Tuesday, February 27, 2024
HomeWORLD NEWSThe Reason Why COVID-19 was not a 'wonderful equalizer'

The Reason Why COVID-19 was not a ‘wonderful equalizer’

In 2020, when the COVID-19 pandemic began, some experts believed that the virus would affect everyone equally, regardless of race or socioeconomic status.

However, the reality of COVID was far from the “great equalizer”; Black and brown communities had higher infection and mortality rates. America’s legacy of racial and economic segregation is one of the factors exacerbating COVID-19’s impact.

In this episode, we speak with Anthony Fauci, the former director of the National Institute of Allergy and Infectious Diseases, who played a crucial role in directing the United States’ response to COVID-19.

Fauci and Nicholas St. Fleur discuss the disproportionate burden that African-American and Latino communities confronted during the pandemic. In addition, we interview Martine Hackett, a professor of public health at Hofstra University, to hone in on the disparities in health outcomes on Long Island during the pandemic.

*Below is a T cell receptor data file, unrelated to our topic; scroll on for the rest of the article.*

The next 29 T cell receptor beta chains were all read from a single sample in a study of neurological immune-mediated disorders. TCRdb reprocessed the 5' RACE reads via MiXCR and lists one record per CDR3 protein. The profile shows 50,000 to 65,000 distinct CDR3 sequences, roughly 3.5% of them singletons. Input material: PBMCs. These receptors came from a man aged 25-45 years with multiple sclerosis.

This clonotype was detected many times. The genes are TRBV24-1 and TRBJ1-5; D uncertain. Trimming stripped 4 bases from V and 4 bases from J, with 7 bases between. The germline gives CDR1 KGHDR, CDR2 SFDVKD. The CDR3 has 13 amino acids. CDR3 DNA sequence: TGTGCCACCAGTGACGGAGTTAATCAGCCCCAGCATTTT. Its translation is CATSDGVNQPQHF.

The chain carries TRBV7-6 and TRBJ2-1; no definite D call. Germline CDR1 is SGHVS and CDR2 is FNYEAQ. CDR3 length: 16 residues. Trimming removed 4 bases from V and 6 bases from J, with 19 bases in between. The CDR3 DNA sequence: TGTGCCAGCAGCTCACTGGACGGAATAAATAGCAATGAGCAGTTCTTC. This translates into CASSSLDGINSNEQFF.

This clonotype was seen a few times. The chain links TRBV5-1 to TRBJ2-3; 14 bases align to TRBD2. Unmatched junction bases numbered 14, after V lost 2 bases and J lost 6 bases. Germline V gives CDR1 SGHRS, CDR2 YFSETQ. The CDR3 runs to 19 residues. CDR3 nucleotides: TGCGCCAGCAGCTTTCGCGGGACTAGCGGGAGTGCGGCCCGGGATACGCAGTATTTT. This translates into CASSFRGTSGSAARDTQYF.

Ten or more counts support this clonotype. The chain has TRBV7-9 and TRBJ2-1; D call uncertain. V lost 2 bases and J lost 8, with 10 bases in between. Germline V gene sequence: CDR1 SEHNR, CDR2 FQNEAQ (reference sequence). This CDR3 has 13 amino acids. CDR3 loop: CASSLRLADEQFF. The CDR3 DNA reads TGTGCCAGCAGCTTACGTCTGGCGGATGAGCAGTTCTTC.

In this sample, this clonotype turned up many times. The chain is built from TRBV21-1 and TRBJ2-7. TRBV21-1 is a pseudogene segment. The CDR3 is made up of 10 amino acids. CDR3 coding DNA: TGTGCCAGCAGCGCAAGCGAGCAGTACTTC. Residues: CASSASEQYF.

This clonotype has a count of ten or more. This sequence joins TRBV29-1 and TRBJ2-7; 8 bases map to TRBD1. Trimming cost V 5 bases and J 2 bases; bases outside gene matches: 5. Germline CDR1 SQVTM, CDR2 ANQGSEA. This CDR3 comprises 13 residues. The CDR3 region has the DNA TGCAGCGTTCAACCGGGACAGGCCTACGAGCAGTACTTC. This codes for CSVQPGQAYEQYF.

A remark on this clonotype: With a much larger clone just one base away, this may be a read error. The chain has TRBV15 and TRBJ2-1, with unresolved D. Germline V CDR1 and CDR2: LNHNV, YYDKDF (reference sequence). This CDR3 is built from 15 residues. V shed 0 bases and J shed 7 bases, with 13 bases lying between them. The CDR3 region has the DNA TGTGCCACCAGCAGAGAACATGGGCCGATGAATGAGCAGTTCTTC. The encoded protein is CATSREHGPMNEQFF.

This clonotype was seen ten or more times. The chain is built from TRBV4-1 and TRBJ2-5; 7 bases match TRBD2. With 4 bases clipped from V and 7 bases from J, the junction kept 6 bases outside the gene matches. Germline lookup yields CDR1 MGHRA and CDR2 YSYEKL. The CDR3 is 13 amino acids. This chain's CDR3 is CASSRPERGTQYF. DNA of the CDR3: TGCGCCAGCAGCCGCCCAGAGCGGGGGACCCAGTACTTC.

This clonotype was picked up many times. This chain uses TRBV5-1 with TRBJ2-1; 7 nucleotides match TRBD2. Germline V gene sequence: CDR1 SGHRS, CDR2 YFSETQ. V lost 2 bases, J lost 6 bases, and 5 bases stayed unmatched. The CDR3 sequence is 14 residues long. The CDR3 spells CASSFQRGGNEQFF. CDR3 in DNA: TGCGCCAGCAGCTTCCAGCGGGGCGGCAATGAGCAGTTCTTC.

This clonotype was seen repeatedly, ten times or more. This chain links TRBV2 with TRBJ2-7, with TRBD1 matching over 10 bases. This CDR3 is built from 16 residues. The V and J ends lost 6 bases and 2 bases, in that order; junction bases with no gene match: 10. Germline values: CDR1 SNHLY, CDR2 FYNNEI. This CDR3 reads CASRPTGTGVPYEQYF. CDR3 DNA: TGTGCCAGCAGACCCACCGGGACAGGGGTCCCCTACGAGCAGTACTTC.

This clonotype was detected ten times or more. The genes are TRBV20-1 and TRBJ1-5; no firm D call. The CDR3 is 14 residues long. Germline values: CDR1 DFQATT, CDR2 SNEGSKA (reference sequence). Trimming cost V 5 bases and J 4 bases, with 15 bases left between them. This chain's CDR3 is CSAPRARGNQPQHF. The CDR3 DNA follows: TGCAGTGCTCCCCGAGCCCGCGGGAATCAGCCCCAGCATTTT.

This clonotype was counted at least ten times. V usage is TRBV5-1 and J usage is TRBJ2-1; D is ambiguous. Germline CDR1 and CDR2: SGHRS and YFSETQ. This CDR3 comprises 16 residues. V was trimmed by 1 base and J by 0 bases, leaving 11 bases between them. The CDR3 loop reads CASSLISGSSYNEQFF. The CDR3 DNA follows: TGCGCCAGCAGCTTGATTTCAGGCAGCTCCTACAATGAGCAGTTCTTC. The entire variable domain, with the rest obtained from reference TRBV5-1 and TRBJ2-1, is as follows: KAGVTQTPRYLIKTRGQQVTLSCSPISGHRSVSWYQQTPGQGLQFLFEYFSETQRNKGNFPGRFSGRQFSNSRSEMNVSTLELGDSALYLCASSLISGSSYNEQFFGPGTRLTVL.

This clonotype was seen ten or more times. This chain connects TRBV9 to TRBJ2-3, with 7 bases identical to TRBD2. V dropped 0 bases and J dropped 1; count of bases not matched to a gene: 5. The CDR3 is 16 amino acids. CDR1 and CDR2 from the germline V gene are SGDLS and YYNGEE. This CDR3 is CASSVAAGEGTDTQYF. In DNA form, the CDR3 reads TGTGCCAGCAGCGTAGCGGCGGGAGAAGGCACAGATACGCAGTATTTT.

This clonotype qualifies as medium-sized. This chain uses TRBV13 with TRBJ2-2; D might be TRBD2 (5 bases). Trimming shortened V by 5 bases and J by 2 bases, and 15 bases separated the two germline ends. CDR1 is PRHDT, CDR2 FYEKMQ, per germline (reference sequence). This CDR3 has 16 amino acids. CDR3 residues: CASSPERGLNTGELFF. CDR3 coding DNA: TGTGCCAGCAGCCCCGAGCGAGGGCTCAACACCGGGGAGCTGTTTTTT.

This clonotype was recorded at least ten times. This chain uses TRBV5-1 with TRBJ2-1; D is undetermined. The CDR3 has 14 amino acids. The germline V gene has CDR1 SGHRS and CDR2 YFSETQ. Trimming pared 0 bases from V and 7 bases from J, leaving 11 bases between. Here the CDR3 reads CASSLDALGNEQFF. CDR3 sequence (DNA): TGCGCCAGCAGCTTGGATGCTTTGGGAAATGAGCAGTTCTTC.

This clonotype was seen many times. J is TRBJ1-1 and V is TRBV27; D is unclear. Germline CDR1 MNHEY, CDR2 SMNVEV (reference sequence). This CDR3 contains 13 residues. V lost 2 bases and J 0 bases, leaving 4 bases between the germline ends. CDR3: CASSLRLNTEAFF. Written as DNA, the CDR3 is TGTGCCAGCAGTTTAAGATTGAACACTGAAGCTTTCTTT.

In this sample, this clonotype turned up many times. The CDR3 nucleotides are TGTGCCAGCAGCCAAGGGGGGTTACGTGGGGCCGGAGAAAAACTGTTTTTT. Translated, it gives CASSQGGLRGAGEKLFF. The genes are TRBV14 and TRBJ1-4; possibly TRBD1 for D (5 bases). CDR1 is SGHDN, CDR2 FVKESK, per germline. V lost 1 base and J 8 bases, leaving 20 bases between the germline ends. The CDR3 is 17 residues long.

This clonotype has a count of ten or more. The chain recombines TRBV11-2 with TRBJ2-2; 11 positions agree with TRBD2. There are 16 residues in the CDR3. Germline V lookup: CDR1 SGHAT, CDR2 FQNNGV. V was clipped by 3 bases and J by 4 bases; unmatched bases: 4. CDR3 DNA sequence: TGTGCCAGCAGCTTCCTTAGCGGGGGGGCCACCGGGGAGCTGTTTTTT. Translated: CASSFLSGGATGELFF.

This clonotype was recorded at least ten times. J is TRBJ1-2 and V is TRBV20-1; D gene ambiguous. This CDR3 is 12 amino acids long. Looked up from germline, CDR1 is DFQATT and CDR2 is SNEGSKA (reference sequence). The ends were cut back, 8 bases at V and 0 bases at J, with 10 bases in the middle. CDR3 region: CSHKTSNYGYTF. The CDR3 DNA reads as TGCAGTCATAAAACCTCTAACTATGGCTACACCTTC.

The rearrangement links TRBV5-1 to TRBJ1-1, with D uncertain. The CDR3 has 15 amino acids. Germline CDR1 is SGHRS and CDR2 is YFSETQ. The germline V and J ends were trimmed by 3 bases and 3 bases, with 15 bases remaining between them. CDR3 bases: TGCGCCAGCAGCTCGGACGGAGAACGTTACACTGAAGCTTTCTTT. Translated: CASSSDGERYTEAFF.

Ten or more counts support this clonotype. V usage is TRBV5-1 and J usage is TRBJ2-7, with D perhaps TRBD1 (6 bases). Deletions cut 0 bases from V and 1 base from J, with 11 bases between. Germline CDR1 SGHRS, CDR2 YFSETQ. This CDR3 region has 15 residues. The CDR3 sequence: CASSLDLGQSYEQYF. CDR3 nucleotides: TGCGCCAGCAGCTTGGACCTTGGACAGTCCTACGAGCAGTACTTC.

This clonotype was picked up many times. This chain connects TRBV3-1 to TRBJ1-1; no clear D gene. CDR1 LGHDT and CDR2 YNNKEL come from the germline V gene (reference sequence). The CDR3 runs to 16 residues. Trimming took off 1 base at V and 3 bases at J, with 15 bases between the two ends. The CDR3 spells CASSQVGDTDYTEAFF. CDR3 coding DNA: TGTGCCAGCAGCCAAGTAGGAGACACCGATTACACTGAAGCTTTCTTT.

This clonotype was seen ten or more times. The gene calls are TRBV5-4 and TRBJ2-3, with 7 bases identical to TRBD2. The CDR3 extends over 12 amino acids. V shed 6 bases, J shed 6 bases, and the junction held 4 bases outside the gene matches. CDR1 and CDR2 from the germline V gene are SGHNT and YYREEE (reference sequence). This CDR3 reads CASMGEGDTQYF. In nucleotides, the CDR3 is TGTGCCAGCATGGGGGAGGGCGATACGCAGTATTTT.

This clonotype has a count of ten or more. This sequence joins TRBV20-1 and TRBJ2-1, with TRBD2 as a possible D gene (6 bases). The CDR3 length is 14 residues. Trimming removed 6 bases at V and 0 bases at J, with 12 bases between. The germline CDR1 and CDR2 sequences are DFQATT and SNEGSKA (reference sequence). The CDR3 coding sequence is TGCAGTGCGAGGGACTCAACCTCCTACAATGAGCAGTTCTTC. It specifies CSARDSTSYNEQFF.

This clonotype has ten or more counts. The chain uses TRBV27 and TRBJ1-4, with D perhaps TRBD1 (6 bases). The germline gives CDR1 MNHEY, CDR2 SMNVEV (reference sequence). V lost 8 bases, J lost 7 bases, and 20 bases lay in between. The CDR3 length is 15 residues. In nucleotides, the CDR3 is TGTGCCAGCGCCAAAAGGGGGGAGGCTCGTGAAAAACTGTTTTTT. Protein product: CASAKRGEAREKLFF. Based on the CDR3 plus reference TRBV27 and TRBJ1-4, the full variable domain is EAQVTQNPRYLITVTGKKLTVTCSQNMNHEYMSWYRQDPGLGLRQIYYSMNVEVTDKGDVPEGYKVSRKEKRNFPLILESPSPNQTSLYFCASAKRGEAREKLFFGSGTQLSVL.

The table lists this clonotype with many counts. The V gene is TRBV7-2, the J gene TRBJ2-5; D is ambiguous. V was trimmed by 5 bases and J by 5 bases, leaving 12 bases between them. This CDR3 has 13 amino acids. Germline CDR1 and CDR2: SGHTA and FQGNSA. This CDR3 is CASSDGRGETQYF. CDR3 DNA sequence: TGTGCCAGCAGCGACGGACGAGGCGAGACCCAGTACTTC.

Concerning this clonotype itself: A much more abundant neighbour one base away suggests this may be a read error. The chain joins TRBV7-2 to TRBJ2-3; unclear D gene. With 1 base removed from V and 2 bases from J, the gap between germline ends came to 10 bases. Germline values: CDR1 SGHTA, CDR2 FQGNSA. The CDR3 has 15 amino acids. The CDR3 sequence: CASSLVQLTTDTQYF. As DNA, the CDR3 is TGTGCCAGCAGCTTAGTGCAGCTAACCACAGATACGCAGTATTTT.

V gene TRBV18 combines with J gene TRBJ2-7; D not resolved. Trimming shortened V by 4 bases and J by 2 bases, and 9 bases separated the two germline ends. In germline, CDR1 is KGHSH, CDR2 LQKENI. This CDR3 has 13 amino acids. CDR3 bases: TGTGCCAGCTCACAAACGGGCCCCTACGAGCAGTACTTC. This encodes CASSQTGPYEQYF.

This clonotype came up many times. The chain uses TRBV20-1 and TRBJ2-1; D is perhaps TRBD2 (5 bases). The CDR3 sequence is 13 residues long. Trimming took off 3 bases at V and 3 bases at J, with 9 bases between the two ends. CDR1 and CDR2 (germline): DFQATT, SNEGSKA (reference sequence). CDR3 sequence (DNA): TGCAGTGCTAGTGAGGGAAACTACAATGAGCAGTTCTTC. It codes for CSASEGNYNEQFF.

We interviewed Helen Meier, an epidemiologist from the University of Michigan, and Bruce Mitchell, a senior analyst with the National Community Reinvestment Coalition, to gain a better understanding of the historical context and contemporary effects of redlining, which consisted of housing and mortgage lending discrimination on the basis of race.

And Adesuwa Watson, director of the Suffolk County Office of Minority Health, describes her efforts to resolve the local health disparities she observed at the outbreak of the pandemic.

“Color Code” is available for subscription on Apple Podcasts, Spotify, Google Podcasts, SoundCloud, and other platforms. The release of new episodes will occur every other Monday.

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